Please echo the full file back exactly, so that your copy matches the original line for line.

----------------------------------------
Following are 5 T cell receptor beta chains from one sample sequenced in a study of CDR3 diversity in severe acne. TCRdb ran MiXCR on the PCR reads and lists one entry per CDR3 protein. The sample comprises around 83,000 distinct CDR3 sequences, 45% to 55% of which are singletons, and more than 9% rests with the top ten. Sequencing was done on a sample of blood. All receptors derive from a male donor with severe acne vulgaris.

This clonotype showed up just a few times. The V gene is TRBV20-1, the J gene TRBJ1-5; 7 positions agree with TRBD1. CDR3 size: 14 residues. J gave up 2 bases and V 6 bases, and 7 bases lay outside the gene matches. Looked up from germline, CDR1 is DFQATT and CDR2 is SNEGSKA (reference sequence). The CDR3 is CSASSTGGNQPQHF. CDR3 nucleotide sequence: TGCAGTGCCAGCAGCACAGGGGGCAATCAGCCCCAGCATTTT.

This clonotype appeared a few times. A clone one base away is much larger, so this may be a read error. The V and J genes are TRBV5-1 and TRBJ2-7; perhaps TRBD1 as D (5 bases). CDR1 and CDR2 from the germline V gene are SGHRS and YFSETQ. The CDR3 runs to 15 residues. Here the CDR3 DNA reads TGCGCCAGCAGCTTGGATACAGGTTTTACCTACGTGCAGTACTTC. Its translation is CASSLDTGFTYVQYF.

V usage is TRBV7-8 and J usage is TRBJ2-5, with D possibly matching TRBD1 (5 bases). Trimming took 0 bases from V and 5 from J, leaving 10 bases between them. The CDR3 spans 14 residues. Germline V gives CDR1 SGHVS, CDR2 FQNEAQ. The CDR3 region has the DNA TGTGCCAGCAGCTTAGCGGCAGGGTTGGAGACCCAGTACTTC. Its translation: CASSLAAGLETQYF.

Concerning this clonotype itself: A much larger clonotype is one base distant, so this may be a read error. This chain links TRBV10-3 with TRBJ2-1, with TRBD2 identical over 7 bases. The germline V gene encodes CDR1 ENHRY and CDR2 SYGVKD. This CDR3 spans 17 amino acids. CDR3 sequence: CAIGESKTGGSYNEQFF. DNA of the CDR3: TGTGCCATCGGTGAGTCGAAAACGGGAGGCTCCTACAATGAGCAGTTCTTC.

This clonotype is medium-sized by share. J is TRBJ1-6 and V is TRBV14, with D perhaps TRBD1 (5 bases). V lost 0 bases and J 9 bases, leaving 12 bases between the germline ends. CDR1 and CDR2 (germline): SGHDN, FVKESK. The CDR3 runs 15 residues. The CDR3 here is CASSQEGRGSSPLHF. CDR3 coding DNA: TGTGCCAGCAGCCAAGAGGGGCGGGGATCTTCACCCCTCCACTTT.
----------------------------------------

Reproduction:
Following are 5 T cell receptor beta chains from one sample sequenced in a study of CDR3 diversity in severe acne. TCRdb ran MiXCR on the PCR reads and lists one entry per CDR3 protein. The sample comprises around 83,000 distinct CDR3 sequences, 45% to 55% of which are singletons, and more than 9% rests with the top ten. Sequencing was done on a sample of blood. All receptors derive from a male donor with severe acne vulgaris.

This clonotype showed up just a few times. The V gene is TRBV20-1, the J gene TRBJ1-5; 7 positions agree with TRBD1. CDR3 size: 14 residues. J gave up 2 bases and V 6 bases, and 7 bases lay outside the gene matches. Looked up from germline, CDR1 is DFQATT and CDR2 is SNEGSKA (reference sequence). The CDR3 is CSASSTGGNQPQHF. CDR3 nucleotide sequence: TGCAGTGCCAGCAGCACAGGGGGCAATCAGCCCCAGCATTTT.

This clonotype appeared a few times. A clone one base away is much larger, so this may be a read error. The V and J genes are TRBV5-1 and TRBJ2-7; perhaps TRBD1 as D (5 bases). CDR1 and CDR2 from the germline V gene are SGHRS and YFSETQ. The CDR3 runs to 15 residues. Here the CDR3 DNA reads TGCGCCAGCAGCTTGGATACAGGTTTTACCTACGTGCAGTACTTC. Its translation is CASSLDTGFTYVQYF.

V usage is TRBV7-8 and J usage is TRBJ2-5, with D possibly matching TRBD1 (5 bases). Trimming took 0 bases from V and 5 from J, leaving 10 bases between them. The CDR3 spans 14 residues. Germline V gives CDR1 SGHVS, CDR2 FQNEAQ. The CDR3 region has the DNA TGTGCCAGCAGCTTAGCGGCAGGGTTGGAGACCCAGTACTTC. Its translation: CASSLAAGLETQYF.

Concerning this clonotype itself: A much larger clonotype is one base distant, so this may be a read error. This chain links TRBV10-3 with TRBJ2-1, with TRBD2 identical over 7 bases. The germline V gene encodes CDR1 ENHRY and CDR2 SYGVKD. This CDR3 spans 17 amino acids. CDR3 sequence: CAIGESKTGGSYNEQFF. DNA of the CDR3: TGTGCCATCGGTGAGTCGAAAACGGGAGGCTCCTACAATGAGCAGTTCTTC.

This clonotype is medium-sized by share. J is TRBJ1-6 and V is TRBV14, with D perhaps TRBD1 (5 bases). V lost 0 bases and J 9 bases, leaving 12 bases between the germline ends. CDR1 and CDR2 (germline): SGHDN, FVKESK. The CDR3 runs 15 residues. The CDR3 here is CASSQEGRGSSPLHF. CDR3 coding DNA: TGTGCCAGCAGCCAAGAGGGGCGGGGATCTTCACCCCTCCACTTT.